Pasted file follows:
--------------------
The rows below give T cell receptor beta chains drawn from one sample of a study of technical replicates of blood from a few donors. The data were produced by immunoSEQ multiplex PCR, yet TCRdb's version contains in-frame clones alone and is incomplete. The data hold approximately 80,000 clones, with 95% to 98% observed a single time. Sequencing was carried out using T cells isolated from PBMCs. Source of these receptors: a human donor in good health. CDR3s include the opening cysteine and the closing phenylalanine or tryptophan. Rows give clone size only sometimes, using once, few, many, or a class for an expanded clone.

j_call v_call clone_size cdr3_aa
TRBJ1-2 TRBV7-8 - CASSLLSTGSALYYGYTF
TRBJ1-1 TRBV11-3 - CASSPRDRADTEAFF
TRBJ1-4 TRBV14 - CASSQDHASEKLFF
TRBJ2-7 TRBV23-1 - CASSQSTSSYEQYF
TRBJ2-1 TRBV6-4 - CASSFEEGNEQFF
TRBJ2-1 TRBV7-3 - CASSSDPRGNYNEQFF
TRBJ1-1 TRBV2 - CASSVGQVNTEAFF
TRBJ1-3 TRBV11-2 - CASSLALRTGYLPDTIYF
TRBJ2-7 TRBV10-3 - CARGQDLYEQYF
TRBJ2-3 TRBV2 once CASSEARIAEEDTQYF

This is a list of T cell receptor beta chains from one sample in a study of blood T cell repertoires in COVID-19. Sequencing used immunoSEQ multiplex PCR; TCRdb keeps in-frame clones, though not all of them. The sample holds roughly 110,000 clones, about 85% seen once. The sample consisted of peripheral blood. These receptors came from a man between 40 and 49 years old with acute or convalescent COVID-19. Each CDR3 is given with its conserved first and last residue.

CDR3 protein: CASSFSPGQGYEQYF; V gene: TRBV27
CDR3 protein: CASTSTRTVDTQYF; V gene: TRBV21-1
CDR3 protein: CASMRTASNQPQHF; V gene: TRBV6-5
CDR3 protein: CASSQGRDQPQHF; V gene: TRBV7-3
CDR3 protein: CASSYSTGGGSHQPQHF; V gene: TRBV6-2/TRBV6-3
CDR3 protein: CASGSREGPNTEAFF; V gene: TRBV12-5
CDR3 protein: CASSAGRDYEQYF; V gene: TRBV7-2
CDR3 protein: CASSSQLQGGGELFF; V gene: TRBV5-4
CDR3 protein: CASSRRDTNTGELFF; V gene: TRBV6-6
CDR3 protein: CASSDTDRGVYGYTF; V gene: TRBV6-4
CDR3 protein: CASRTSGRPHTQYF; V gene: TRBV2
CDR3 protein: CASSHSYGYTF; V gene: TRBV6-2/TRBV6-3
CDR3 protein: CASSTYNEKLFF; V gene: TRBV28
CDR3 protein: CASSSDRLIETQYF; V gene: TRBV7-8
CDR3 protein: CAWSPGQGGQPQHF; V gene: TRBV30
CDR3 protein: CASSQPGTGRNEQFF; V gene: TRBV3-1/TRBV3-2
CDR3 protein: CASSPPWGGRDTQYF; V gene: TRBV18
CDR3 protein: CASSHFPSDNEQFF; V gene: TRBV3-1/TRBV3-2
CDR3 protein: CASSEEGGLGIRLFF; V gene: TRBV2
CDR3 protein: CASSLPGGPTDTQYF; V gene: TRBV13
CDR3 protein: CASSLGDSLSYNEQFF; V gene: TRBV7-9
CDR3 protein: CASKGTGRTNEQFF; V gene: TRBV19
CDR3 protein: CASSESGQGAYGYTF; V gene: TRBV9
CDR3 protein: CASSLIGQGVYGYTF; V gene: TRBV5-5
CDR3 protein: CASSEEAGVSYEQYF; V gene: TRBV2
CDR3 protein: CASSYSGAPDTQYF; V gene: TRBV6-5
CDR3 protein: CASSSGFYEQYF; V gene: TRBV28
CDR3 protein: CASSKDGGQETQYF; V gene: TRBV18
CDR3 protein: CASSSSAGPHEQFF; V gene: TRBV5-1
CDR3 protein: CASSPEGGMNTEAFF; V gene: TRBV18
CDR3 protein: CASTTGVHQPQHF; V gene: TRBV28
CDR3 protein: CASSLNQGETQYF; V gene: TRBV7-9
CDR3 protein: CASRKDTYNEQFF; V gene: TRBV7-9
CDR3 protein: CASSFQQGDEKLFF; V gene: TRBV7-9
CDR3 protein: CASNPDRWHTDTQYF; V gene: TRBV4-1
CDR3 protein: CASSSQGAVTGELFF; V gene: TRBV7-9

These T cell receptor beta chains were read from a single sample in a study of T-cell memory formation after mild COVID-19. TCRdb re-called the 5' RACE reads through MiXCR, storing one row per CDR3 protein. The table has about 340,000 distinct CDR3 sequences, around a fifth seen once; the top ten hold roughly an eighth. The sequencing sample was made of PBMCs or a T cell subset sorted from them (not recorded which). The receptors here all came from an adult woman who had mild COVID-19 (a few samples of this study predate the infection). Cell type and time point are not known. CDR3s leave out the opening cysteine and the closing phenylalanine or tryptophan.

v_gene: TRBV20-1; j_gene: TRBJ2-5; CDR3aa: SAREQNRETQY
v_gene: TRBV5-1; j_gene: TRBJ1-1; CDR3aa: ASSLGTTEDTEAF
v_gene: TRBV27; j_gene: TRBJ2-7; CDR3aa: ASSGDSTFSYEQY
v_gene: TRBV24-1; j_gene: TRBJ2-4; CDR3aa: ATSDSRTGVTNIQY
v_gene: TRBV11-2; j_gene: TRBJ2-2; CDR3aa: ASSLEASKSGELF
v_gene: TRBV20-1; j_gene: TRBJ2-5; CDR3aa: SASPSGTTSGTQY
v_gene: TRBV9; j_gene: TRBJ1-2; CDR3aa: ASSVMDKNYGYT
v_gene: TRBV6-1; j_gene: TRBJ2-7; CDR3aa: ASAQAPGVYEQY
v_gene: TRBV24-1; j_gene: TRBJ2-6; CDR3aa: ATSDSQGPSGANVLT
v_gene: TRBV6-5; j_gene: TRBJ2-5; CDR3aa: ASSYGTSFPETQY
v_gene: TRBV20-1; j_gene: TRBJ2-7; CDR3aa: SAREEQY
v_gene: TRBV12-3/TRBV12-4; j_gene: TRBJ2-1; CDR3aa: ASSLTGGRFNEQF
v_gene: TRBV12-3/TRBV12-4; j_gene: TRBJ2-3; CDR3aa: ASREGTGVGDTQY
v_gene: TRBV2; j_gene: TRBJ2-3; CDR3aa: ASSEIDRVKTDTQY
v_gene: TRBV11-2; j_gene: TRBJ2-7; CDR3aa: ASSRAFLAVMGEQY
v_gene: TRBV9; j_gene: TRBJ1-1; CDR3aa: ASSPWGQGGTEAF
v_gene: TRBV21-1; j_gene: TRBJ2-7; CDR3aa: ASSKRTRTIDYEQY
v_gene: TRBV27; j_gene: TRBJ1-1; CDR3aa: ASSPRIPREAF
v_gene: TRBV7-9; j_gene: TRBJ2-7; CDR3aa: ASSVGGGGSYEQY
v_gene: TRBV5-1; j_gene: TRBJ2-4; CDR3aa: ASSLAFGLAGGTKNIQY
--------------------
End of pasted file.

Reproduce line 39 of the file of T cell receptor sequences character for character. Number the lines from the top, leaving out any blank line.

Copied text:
CDR3 protein: CASSYSGAPDTQYF; V gene: TRBV6-5